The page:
Why Salt and Pepper Don’t Always Go TogetherHealthy Living
Salt and pepper.
Who could find fault with these most basic of traditional seasonings that have improved the flavor and palatability of food for millenia? From black tailed waiters serving up beautiful jars of colorful sea salt crystals and freshly ground peppercorns at high end restaurants to the local diner with plastic black and white shakers on tables, these two seasonings have always gone together as the most primary way to flavor food.
Homemade stocks and broths and soups in particular benefit from the addition of salt and pepper to taste.
The problem is that while unrefined sea salt is a very healthy seasoning to use as desired, pepper can be downright problematic and a potential two-edged sword for those with digestive complaints.
This may come as a surprise as pepper is allowed on the GAPS Diet, a temporary diet for healing and sealing the gut wall in order to put symptoms of autoimmune disease into remission.
Pepper can indeed be helpful on the GAPS Diet and black pepper is especially favored by Dr. Natasha Campbell-McBride MD author of the GAPS book, Gut and Psychology Syndrome, because it stimulates stomach acid production, hence facilitating proper and complete digestion. Sufficient stomach acid production is enough to prevent symptoms of reflux, for example.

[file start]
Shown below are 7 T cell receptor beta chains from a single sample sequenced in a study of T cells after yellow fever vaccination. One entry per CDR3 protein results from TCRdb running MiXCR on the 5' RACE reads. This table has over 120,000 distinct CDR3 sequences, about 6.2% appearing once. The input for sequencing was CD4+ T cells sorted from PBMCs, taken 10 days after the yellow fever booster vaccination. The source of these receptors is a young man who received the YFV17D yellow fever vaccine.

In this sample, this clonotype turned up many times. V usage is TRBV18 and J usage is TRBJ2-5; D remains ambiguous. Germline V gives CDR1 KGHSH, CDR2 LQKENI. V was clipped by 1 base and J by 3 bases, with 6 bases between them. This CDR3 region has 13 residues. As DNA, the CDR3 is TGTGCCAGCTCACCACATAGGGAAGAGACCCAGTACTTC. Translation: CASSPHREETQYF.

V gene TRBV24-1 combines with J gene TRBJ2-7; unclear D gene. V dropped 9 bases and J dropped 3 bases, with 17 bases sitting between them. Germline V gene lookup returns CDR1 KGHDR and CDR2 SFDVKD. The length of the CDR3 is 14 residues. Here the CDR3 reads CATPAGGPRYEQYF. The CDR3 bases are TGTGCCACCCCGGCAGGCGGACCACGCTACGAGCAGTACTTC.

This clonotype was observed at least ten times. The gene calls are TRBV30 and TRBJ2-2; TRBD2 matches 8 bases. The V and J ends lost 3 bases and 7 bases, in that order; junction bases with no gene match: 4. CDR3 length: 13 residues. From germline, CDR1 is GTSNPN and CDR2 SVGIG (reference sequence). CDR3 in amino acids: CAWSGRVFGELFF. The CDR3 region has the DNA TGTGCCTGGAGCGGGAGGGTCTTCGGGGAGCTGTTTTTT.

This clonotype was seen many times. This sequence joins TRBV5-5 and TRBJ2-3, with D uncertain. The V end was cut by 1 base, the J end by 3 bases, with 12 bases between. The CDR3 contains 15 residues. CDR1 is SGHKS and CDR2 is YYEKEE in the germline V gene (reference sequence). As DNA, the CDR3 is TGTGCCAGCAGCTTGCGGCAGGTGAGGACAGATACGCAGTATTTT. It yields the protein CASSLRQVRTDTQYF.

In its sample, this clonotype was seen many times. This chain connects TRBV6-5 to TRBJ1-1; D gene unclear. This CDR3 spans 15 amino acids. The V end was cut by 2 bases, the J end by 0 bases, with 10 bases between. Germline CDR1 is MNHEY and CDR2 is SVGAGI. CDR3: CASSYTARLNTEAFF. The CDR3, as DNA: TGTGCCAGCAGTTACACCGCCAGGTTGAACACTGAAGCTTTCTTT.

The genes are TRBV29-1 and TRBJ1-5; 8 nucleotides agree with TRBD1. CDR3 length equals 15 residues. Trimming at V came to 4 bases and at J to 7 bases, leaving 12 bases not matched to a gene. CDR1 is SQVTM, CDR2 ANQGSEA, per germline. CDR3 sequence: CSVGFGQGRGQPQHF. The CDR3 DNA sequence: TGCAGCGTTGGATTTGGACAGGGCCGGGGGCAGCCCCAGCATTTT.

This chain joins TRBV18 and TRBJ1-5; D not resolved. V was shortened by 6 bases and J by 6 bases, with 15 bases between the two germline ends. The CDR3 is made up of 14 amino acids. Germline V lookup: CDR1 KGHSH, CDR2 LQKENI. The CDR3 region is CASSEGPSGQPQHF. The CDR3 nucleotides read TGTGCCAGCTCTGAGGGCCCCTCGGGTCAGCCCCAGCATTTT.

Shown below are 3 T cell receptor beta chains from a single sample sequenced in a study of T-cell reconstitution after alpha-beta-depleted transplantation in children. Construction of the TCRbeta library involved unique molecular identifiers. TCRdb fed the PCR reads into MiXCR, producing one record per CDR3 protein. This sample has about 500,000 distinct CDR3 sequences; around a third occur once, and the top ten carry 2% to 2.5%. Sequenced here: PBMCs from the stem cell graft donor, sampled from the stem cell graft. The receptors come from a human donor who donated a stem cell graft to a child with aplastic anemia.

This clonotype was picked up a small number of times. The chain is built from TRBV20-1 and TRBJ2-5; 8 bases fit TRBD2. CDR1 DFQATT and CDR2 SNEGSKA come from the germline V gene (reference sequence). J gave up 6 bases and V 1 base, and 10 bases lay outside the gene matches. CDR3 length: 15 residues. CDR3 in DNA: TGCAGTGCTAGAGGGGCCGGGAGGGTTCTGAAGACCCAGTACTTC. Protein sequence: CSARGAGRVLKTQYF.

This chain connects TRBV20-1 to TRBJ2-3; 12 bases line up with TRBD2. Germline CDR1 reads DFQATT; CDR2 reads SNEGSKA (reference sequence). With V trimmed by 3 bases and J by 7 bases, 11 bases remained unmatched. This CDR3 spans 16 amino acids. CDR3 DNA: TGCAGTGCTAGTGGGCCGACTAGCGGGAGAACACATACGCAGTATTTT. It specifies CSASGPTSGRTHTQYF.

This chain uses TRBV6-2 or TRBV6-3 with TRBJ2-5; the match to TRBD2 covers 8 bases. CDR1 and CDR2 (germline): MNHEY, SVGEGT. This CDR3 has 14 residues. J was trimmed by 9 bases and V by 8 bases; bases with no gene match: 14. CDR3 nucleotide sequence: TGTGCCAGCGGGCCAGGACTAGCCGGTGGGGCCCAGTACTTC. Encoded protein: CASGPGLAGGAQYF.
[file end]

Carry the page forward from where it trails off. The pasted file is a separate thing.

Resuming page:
However, Dr. Campbell-McBride recommends that the use of pepper be adjusted for individual cases particularly if the pepper proves to be irritating.
When to Skip the Pepper
GAPS Certified Practitioner Kim Schuette of Biodynamicwellness in San Diego reports that all peppercorns, not just black, are best avoided in the early stages of the GAPS Diet as they are an irritant of the gastrointestinal tract and the mucosal lining of the stomach in particular.
Individuals who may not be on the GAPS Diet but who suffer from gastritis and ulcers, as well as those who do not tolerate nightshades (eggplant, potatoes, tomatoes, peppers) should also avoid peppercorns.
Avoidance of pepper is not a permanent thing. Ideally as the gut lining heals on the GAPS or similar healing diet (SCD, Autoimmune Paleo etc), these issues should resolve and pepper should be tolerated.
Fortunately, during this period of time when both ground pepper and peppercorns are avoided as the gut heals, sea salt should still be used to taste to flavor soups, broths and other foods. Sea salt, like pepper, is very beneficial to production of proper stomach acids and digestive enzymes. Given that the best sea salt is unrefined and never heated, it is best to add this traditional seasoning to broths and soups at the table to avoid the extended heating of the long simmering process.
Sarah, The Healthy Home Economist
Subscribe today and gain access to my exclusive & FREE weekly newsletter packed with the latest health news, Real Food recipes, video how-to's, special discounts and much more!